With a clinical background in internal, pulmonary and critical care medicine, Corry has been with BCM for 20 years. He now focuses primarily on inflammatory lung diseases, such as asthma and smoking-related chronic obstructive pulmonary diseases. (Graphic by Ronald Winters/Community Impact Newspaper)
Q&A: Baylor College of Medicine's Dr. David Corry discusses immunity, vaccine production amid COVID-19 pandemic

Rapid development and distribution of a vaccine worldwide and successful achievement of herd immunity will be key players in determining the lifespan of the COVID-19 pandemic, said Dr. David Corry, a professor of Medicine in the Immunology, Allergy and Rheumatology Section at Baylor College of Medicine.

The annual Heights Car Show will look slightly different from years past. (Courtesy David Alvey)
Richardson car show to carry on, part of Keller trail to close: DFW business, community news

Read the latest business and community news from Dallas-Fort Worth here.

The new partnership will provide on-site, same-day testing and results for assisted-living facility staff and their residents. (Courtesy Adobe Stock)
State announces partnership for increased COVID-19 testing for patients, staff at assisted-living facilities, nursing homes

These test sites will help the state work toward the goal of processing up to 100,000 tests in the first month.

Collective MVMT opens exercise studio in Southlake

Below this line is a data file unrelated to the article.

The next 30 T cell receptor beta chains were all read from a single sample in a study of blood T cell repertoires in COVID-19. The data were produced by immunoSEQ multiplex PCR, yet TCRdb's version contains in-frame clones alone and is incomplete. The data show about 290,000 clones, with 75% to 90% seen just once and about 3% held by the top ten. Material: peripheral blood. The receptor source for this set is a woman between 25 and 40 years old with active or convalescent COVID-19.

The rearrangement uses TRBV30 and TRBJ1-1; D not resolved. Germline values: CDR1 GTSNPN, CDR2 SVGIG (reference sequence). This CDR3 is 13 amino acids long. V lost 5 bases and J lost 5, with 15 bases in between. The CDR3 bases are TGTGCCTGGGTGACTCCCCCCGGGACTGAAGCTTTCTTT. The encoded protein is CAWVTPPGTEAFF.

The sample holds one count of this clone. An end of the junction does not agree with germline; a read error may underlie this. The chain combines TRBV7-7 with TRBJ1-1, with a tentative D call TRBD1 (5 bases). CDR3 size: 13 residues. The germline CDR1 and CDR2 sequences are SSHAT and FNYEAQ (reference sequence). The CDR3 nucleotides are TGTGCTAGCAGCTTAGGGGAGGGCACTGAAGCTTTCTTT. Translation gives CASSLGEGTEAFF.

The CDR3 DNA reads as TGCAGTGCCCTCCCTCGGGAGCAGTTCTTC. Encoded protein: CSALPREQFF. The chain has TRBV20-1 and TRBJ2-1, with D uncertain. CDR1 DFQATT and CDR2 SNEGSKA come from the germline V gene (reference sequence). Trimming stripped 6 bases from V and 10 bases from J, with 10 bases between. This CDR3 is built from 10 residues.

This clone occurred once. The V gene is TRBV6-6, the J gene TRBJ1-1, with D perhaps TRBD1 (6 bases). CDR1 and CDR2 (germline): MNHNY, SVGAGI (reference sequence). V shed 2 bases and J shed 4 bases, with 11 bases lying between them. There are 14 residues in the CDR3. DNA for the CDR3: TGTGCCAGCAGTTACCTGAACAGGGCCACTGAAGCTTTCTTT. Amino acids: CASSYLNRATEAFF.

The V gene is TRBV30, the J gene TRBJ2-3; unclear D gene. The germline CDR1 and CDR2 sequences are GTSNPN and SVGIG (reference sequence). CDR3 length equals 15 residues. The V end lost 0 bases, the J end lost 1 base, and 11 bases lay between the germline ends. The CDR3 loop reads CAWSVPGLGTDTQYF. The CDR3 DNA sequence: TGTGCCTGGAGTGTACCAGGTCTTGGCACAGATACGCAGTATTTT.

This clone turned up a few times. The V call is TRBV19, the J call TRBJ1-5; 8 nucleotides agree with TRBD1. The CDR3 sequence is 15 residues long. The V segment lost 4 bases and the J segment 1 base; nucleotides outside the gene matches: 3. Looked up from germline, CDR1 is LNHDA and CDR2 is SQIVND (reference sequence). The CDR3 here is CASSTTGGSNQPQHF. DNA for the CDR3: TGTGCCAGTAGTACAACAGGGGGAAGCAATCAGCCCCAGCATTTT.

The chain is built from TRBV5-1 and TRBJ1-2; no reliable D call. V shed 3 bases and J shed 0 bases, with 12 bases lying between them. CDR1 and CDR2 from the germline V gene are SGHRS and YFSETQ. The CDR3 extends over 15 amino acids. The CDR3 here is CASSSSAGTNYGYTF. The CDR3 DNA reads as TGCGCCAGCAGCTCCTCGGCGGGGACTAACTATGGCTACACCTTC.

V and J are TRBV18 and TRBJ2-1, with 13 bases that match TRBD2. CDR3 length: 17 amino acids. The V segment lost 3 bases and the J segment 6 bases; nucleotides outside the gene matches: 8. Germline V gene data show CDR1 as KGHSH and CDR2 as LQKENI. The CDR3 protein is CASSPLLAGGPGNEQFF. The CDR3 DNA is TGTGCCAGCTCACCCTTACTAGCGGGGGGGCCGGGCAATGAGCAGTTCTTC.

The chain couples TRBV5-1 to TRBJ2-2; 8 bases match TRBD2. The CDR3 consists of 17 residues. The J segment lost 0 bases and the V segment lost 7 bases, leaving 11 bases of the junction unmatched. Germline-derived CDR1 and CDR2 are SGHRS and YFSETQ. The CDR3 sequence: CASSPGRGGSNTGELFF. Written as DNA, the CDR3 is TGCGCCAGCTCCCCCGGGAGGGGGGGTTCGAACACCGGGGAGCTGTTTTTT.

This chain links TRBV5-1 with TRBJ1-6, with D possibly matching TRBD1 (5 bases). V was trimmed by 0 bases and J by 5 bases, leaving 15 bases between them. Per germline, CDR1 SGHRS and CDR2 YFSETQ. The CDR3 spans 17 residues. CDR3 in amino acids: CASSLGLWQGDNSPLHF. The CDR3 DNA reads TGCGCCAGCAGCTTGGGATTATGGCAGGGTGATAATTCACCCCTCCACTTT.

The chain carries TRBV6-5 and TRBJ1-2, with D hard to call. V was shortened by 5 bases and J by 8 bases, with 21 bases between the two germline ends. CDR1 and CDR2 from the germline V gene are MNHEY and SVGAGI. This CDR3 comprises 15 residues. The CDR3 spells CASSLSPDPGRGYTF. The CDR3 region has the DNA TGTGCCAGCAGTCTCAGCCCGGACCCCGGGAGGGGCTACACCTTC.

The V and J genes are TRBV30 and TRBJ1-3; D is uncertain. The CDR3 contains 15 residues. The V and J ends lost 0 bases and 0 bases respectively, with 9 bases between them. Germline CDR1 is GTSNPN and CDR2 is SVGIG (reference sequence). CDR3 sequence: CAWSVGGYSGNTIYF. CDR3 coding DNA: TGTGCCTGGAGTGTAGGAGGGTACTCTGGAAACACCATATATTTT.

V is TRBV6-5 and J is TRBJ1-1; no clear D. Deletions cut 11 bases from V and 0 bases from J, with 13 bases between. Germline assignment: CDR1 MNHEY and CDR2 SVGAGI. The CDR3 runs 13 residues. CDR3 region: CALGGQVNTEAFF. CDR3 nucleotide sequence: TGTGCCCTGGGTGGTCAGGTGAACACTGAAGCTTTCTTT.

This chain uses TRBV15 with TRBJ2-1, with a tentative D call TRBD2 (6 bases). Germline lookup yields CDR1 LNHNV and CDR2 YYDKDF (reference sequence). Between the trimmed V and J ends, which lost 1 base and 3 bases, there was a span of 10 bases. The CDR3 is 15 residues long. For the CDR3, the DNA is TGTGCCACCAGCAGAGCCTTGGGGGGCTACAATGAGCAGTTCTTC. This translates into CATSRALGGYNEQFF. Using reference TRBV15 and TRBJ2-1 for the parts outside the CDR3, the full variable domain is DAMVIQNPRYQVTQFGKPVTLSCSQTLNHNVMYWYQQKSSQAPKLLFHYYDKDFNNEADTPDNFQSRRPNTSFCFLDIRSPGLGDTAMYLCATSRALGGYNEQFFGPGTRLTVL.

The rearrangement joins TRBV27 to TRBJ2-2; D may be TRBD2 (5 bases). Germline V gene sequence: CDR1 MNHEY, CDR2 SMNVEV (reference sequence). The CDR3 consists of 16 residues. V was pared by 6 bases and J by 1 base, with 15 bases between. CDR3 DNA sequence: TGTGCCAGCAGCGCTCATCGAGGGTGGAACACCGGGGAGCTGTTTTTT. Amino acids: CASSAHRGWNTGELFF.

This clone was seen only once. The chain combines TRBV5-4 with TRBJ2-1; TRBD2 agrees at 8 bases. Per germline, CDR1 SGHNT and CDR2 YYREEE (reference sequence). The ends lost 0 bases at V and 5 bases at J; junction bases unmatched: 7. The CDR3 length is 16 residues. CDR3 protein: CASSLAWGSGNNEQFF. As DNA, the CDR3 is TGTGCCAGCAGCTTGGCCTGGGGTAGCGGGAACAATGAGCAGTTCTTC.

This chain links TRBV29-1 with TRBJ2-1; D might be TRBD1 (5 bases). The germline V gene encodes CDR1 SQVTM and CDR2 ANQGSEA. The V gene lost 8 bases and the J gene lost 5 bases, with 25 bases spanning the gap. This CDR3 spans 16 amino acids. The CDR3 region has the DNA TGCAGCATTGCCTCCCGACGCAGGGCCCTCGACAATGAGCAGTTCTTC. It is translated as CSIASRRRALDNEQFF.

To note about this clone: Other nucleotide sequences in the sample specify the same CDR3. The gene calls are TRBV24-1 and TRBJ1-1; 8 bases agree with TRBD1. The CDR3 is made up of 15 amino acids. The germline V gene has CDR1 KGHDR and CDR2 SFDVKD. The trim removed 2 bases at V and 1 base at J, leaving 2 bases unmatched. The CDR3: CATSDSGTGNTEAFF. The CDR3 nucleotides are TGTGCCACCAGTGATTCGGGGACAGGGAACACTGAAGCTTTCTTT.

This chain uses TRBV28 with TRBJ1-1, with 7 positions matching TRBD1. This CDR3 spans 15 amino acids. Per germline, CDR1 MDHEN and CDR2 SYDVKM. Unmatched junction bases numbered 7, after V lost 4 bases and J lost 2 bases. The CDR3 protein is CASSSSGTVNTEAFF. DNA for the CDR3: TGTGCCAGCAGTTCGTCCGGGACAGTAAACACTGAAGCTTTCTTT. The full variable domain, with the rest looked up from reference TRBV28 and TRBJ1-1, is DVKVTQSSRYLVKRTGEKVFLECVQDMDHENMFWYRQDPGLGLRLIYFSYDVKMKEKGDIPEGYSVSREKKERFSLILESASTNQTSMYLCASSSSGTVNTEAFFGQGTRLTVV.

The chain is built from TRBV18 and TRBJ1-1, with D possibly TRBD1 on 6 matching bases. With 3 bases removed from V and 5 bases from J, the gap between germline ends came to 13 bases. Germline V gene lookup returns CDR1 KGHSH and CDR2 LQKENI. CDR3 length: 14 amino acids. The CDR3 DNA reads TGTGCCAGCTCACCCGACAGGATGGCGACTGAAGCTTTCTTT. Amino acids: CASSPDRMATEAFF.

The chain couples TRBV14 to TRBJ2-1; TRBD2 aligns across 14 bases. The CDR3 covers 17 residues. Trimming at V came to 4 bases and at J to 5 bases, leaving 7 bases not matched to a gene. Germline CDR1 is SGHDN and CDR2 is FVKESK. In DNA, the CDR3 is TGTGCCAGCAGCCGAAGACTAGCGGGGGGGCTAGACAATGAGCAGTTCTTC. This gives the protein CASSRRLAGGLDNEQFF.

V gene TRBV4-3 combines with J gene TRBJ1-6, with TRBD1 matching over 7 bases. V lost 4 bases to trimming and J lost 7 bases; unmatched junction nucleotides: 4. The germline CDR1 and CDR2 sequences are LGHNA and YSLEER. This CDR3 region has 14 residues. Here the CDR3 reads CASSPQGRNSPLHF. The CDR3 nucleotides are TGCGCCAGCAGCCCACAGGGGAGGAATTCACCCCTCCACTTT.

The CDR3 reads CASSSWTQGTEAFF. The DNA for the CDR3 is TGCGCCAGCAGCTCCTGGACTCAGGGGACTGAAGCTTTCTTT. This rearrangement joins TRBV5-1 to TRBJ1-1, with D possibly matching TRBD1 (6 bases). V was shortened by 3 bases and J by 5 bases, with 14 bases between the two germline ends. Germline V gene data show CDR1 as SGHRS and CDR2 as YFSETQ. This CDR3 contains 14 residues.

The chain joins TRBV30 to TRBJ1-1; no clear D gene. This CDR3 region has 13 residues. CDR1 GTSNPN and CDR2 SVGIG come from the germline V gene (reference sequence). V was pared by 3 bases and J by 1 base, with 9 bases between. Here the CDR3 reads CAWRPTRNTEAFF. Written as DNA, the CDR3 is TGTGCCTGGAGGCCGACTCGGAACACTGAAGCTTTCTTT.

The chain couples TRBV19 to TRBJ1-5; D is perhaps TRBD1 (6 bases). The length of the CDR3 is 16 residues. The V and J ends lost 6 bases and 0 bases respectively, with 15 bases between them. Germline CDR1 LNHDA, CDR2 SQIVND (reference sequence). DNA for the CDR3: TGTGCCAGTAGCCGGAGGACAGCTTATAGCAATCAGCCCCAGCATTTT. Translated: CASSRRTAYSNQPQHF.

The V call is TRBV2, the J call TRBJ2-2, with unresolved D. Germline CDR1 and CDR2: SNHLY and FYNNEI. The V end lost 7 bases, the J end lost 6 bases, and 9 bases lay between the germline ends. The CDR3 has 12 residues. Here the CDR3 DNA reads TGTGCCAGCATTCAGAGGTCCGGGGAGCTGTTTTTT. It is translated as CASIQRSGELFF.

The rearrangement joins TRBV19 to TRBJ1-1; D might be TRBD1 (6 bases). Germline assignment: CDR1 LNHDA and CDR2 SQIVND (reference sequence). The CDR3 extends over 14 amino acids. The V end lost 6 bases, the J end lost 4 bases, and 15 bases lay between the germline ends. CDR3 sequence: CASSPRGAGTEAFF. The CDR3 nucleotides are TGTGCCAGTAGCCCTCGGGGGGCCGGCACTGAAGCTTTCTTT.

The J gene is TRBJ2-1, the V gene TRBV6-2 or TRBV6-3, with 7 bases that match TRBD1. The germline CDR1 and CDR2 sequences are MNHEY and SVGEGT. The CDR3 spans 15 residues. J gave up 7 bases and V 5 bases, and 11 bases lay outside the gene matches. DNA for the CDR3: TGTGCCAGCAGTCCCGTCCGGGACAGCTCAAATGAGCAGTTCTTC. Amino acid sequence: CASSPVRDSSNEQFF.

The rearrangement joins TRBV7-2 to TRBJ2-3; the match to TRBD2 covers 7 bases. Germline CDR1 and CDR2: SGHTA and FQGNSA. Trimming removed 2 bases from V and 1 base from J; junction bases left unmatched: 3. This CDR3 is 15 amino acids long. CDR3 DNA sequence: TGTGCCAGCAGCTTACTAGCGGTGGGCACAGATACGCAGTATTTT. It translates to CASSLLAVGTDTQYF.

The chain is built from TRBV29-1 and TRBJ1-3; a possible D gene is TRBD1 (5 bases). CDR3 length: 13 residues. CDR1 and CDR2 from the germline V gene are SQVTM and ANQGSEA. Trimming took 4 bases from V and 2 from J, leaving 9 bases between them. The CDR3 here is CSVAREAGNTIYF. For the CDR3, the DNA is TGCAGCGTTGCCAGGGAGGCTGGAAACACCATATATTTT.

Collective MVMT opened at the end of June at 2251 E. Southlake Blvd., Ste. 100, Southlake.

(Compiled by Anna Lotz/Community Impact Newspaper)
Learn about advantages, disadvantages of refinancing home amid low interest rates

When interest rates are low, homeowners may look to save money by refinancing, which means getting a new mortgage with a better term or interest rate to lower payments.

(Ellen Jackson/Community Impact Newspaper)
DATA: See annual real estate trends in Grapevine, Colleyville, Southlake

The number of homes sold in the yearlong period that ended May 31, 2020, declined in Grapevine, Colleyville and Southlake as well as in Tarrant County as a whole.

The Weihenstephaner Pils, a hoppy pale lager, is one of the German beers Bavarian Grill serves straight from the tap. (Courtesy Bavarian Grill)
Lewisville school plans, police reform talks and other popular DFW stories from this week

Here are five recent updates from Greater Dallas on restaurants opening and closing, community conversations about policing and more.

Effective July 9, hospitals in more than 100 counties across the state must now postpone elective surgeries unrelated to COVID-19. (Courtesy Adobe Stock)
MAP: Governor expands restrictions on elective surgeries to more than 100 Texas counties

Texas Gov. Greg Abbott expanded the restrictions that initially required only hospitals in Bexar, Dallas, Harris, and Travis counties to postpone all non-medically necessary surgeries and procedures that are unrelated to COVID-19.

(Ellen Jackson/Community Impact Newspaper)
Low supply, high demand for housing underlined by COVID-19 in Grapevine, Colleyville, Southlake

Some North Texas real estate experts say COVID-19 has resulted in fewer homes on the market, but demand remains as high as ever.

Leased vehicles in Richardson are subject to property taxes. (Courtesy Adobe Stock)
Lexus Grapevine dealership is now under new ownership

Asbury Automotive Group has acquired the Lexus Grapevine dealership at 901 E. SH 114, Grapevine, according to a July 6 announcement.

The Frisco Chamber of Commerce will host its State of the City panel discussion online July 14. (William C. Wadsack/Community Impact Newspaper)
Frisco chamber to host State of the City, Crayola Experience reopens in Plano: Business, community news from DFW

Read the latest Community Impact Newspaper coverage of the Dallas-Fort Worth area.